Jewelry Making Classes Coming in San Diego

I had a surprise this weekend, an unexpected event. I attended an open house at Whaley Studios here in the Hillcrest area of San Diego. The event was held to honor students and their work. All students were encouraged to bring samples of their work for display. The event was open to both new and old students of Jay Whaley. Let me give you a bit of background on this first before I go on:

Anyway, I studied metalsmithing privately with Jay at the UCSD Crafts Center in the metalsmithing program for about five years. Before opening his own studio in Hillcrest, Jay taught and built up the metalsmithing/jewelry making program at the UCSD Crafts Center for over twenty years. While I had studied metalsmithing for several years under Susan Lewis in South Florida (Sue is an amazing enamelist, by the way), we had moved all over the country following good employment and for several years I hadn't had access to a jewelry studio or most of the jewelry making equipment that I'd gotten used to. By the time I found Jay, after moving to the San Diego area, I was feeling pretty frustrated.

I'd continued to work on developing new wire jewelry making techniques over the years we'd traveled but hadn't completed most of the pieces I'd been making because I felt strongly that I needed to make custom findings (the components that hold together and finish jewelry) for the work. I had spent so much time and energy developing the techniques that inevitably I'd get about ninety-five percent of the jewelry finished and then be stuck on how to finish them. I had bags of this jewelry, all with what I though were amazing new wire jewelry techniques. Then I went to the UCSD (University of California San Diego) Craft Center jewelry studio and discovered Jay and showed him some of my work and my new book, Make Wire Beads.

Jay had a number of ideas (he's a pretty creative guy) about how to finish off some of wire jewelry pieces. Over a period of roughly five years, Jay made me jigs, brainstormed with me and helped to bring me back to using some of the metalsmithing I'd gotten so far away from. I did lost wax casting, got back into using the flexible shaft for polishing, grinding, etc. and generally used much of the equipment and metal jewelry making techniques I really needed. As an aside, I fell in love with the steam cleaner for my delicate wire jewelry pieces. As I said before, Jay is a very creative thinker and has a very special knack for mechanical things. He designs and makes tools for jewelry making to give you an example.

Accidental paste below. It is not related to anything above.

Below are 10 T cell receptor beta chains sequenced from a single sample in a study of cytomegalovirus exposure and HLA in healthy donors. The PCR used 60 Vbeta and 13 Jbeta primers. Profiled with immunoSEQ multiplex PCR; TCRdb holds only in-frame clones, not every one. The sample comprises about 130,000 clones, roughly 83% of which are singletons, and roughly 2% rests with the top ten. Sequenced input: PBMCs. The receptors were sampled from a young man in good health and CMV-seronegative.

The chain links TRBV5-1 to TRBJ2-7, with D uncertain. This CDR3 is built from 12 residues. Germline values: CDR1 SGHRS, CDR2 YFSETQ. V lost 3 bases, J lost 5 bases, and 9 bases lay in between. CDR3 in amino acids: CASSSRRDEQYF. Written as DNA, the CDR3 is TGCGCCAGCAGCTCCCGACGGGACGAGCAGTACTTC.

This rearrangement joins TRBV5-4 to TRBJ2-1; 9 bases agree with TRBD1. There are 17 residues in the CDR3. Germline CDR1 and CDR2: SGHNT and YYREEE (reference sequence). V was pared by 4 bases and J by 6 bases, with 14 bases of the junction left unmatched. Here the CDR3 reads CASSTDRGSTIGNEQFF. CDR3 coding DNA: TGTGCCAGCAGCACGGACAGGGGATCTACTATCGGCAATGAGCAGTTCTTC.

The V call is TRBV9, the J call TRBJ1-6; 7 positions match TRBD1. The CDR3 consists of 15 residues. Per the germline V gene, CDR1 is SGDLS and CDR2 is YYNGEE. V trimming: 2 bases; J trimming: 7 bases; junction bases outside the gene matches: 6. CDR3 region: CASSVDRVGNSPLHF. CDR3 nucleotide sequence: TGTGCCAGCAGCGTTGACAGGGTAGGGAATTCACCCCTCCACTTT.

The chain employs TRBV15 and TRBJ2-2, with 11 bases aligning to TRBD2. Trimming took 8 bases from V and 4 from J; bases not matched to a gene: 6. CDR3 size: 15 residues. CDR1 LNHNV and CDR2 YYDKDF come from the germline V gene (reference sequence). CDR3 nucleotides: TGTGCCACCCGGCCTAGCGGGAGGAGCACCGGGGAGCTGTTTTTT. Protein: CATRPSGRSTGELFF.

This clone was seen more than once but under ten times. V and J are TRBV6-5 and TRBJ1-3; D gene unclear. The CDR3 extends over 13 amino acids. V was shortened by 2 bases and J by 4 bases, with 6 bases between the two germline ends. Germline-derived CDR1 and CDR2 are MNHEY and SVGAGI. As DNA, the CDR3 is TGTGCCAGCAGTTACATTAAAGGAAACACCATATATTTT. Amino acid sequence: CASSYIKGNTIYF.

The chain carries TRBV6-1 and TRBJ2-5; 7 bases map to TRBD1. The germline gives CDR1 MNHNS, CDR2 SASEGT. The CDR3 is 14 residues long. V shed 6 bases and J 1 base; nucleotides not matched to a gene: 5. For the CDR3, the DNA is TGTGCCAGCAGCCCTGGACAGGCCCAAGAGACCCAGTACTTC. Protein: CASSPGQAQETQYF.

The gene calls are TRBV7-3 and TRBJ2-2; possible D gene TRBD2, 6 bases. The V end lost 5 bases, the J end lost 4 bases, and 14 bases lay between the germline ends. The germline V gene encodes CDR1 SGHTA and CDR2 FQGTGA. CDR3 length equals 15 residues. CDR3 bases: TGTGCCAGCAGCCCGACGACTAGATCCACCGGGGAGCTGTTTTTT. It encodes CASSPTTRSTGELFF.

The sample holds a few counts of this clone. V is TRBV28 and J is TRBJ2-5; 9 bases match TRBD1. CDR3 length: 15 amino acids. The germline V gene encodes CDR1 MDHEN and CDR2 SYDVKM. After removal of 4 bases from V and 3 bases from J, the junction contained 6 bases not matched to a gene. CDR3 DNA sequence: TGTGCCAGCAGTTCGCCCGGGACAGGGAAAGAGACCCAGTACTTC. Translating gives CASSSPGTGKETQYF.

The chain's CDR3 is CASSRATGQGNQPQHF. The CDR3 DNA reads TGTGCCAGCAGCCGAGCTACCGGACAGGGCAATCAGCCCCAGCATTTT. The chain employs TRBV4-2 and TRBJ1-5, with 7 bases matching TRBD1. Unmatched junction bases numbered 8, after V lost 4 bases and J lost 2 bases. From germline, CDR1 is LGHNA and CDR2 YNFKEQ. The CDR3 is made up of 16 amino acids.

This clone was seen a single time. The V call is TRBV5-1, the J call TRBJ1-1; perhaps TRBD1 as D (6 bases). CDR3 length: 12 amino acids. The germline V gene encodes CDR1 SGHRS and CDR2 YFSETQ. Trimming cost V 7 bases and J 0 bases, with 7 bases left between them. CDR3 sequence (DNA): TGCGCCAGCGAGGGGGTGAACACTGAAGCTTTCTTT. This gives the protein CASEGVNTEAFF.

So, to shorten the story, Jay and I formed a good and creative working relationship over those years and at one point, he encouraged me to start holding workshops and classes at the UCSD Crafts Center. Which I did. For a few years I taught a woven wire jewelry technique that I'd worked on extensively over the years and the jewelry classes were extremely successful.

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Based on the success of those classes, I was contacted and asked to do workshops for other jewelry making groups in San Diego and taught in Santa Fe as well. Again, I did this teaching over the span of a few years and it definitely worked to increase my confidence as not only a teacher but as someone who was able to choose good workshop material and focus.

Moving up to just a couple of years ago, Jay had started his own studio and we worked together to get weekend workshops up and running there with the idea that I would also start teaching some of my own workshops. Renovating my own websites and writing up my online tutorials kept me busy for over a year at the time. So, my actual teaching took a backseat. That brings us back to today and the inspiration for this blog post.